Sacha Baron Cohen's latest, Bruno, said Edward Douglas in Comingsoon.net, is "a much funnier film" than his last one, Borat. This time around, the comedian plays a flamboyantly gay Austrian fashionista on a quest for fame, and Cohen's "exaggerated caricature" finds "clever and inventive ways" to expose the rampant "homophobia in play in our country." Bruno "had me laughing loudly and almost in tears many times at some of the most insane things I've seen onscreen." (watch the trailer for Bruno)
Bruno is "daring and sometimes insightful," said Bill Goodykoontz in The Arizona Republic, and it's also "often hilarious." But it's "not quite up to the lofty standards of Borat." (watch the trailer for Borat) Cohen's Borat character "was the classic stranger in a strange land, allowing him ample opportunity to poke holes in all manner of American culture," while Bruno spends most of the film "flaunting" his sexuality, and "it's too one-note to sustain."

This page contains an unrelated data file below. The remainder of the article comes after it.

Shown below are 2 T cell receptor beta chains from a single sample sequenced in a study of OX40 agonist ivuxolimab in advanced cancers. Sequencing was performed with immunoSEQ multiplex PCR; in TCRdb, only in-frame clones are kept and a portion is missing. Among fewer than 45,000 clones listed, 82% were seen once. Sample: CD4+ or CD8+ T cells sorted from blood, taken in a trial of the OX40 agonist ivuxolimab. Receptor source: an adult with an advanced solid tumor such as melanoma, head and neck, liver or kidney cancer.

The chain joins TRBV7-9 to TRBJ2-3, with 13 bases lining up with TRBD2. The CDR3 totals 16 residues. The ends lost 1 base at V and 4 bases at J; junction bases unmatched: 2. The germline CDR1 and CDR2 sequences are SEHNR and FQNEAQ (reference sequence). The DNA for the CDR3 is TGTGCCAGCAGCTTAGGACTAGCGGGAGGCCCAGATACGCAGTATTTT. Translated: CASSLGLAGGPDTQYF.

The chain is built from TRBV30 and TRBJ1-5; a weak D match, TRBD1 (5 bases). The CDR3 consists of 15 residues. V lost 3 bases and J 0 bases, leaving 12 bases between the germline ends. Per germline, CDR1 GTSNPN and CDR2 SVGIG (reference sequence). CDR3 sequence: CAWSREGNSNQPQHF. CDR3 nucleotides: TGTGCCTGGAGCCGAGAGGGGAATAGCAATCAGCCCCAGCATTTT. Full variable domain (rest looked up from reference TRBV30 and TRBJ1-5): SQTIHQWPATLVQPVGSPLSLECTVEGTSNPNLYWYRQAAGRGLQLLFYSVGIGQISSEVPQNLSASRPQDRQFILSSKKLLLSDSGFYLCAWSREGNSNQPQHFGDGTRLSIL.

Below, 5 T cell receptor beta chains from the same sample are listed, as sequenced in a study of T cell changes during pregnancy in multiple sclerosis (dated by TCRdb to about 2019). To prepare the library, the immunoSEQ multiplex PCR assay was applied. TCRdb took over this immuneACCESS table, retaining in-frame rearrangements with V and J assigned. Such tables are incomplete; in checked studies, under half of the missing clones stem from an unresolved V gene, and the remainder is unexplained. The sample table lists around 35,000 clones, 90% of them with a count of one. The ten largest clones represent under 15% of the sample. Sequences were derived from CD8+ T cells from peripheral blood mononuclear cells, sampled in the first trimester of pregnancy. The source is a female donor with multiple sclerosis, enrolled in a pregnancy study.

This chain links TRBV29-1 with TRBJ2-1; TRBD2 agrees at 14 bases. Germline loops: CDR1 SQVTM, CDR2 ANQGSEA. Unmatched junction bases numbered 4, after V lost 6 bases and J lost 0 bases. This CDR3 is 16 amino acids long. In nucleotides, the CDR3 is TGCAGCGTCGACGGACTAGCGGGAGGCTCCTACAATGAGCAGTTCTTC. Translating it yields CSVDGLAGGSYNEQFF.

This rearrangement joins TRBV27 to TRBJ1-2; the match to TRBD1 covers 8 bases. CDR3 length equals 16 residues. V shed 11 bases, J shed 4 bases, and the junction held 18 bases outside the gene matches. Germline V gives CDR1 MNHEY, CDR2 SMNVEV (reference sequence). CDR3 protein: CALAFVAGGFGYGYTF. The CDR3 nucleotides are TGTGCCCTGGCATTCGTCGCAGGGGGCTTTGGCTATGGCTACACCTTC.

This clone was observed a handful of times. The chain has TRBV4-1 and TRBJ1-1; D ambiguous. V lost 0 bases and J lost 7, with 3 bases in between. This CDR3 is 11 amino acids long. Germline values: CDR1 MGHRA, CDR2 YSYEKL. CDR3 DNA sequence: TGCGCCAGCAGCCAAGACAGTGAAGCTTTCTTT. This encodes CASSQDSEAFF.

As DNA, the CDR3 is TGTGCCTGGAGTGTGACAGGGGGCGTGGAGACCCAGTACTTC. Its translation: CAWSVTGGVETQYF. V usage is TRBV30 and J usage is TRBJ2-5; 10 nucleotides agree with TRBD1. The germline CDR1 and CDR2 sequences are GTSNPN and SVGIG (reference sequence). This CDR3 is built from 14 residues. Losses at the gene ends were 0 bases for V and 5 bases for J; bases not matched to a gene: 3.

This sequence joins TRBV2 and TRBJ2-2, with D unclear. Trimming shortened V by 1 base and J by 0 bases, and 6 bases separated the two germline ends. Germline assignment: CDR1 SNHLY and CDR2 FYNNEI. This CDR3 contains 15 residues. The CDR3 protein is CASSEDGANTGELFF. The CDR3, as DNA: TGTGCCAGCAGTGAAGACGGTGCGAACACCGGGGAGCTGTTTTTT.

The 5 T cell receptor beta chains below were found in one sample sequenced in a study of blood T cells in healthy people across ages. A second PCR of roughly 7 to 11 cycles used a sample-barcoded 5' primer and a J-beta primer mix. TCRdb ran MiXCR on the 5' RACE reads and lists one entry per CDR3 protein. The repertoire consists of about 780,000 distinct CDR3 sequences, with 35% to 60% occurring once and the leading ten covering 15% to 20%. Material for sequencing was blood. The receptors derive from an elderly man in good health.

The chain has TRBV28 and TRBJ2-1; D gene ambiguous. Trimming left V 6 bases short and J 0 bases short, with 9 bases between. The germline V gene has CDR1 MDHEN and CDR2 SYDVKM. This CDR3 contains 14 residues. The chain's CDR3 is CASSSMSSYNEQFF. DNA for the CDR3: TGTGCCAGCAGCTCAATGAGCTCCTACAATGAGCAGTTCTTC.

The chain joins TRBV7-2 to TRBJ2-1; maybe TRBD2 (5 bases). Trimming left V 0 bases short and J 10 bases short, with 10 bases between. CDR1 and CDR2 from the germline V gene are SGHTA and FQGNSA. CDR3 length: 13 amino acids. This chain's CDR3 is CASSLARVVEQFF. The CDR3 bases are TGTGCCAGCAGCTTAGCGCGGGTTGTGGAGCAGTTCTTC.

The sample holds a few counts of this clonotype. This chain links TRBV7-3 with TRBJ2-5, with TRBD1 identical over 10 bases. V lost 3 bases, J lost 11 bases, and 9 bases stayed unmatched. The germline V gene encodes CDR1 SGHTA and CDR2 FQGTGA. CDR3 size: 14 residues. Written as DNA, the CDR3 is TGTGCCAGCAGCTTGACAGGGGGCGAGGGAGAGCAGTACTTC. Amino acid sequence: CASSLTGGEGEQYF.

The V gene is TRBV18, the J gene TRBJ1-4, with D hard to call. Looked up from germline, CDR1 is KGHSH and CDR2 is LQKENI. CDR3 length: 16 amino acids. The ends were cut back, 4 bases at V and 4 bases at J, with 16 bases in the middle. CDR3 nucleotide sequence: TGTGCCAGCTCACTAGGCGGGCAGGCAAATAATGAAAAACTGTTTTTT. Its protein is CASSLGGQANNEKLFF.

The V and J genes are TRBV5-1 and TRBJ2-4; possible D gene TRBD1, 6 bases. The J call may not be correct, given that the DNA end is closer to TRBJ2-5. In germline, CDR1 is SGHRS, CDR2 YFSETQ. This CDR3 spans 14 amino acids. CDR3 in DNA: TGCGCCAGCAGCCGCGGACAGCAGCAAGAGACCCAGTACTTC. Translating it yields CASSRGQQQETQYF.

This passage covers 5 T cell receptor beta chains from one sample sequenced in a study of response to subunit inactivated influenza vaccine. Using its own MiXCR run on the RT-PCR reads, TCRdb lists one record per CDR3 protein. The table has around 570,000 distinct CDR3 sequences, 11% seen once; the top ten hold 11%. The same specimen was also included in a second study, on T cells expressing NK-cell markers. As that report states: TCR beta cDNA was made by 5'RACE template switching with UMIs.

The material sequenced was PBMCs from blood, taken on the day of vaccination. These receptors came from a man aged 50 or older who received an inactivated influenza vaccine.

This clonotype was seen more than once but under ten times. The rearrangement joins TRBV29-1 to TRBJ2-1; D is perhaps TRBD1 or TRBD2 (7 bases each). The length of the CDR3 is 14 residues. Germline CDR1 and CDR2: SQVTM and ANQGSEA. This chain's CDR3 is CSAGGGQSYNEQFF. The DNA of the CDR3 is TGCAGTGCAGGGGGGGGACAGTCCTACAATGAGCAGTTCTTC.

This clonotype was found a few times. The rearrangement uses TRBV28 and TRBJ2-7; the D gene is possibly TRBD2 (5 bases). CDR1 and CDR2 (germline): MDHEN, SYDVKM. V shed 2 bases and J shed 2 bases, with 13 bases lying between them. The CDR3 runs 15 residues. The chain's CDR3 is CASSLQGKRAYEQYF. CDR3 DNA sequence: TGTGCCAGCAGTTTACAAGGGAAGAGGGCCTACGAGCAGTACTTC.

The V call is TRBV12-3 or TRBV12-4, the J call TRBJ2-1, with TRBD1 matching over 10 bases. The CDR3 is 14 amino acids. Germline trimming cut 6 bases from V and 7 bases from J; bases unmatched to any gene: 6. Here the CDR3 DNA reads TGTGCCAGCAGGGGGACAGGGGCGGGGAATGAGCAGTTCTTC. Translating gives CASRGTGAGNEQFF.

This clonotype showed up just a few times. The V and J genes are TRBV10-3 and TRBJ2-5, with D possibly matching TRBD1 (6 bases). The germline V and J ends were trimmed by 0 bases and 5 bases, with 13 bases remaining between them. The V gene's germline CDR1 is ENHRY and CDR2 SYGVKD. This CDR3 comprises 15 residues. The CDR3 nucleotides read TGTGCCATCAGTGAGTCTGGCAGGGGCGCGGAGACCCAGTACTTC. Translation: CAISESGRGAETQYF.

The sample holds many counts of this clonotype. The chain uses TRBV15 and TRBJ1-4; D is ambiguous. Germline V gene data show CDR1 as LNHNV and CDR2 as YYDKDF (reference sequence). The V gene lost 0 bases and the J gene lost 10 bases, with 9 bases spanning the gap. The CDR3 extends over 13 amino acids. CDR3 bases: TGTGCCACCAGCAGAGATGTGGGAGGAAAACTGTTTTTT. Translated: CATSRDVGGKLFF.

"Borat was such a hit that it's a struggle to find people gullible enough to not recognize" Sacha Baron Cohen now, said Roger Moore in the Orlando Sentinel, so "few people worth mocking are fooled by the disguise any more"—and "the strain shows." And most of the time, "Bruno feels like Borat's weak-wristed brother, too much of it just a gay cliché aimed straight at the American bigot belt."
THE WEEK'S AUDIOPHILE PODCASTS: LISTEN SMARTER
- Why Pakistan won't hunt down the terrorists within its borders
- Sorry, GOP, tax cuts don't pay for themselves
- How academia's liberal bias is killing social science
- Pope Francis' American problem
- 43 TV shows to watch in 2014
- How to be the most productive person in your office — and still get home by 5:30 p.m.
- Hey, bosses: Stop giving bonuses to your employees
- Why torture doesn't work: A definitive guide
- Are there dogs in heaven? Let's hope not.
- Girls on Film: 5 essential World War II movies directed by women
Subscribe to the Week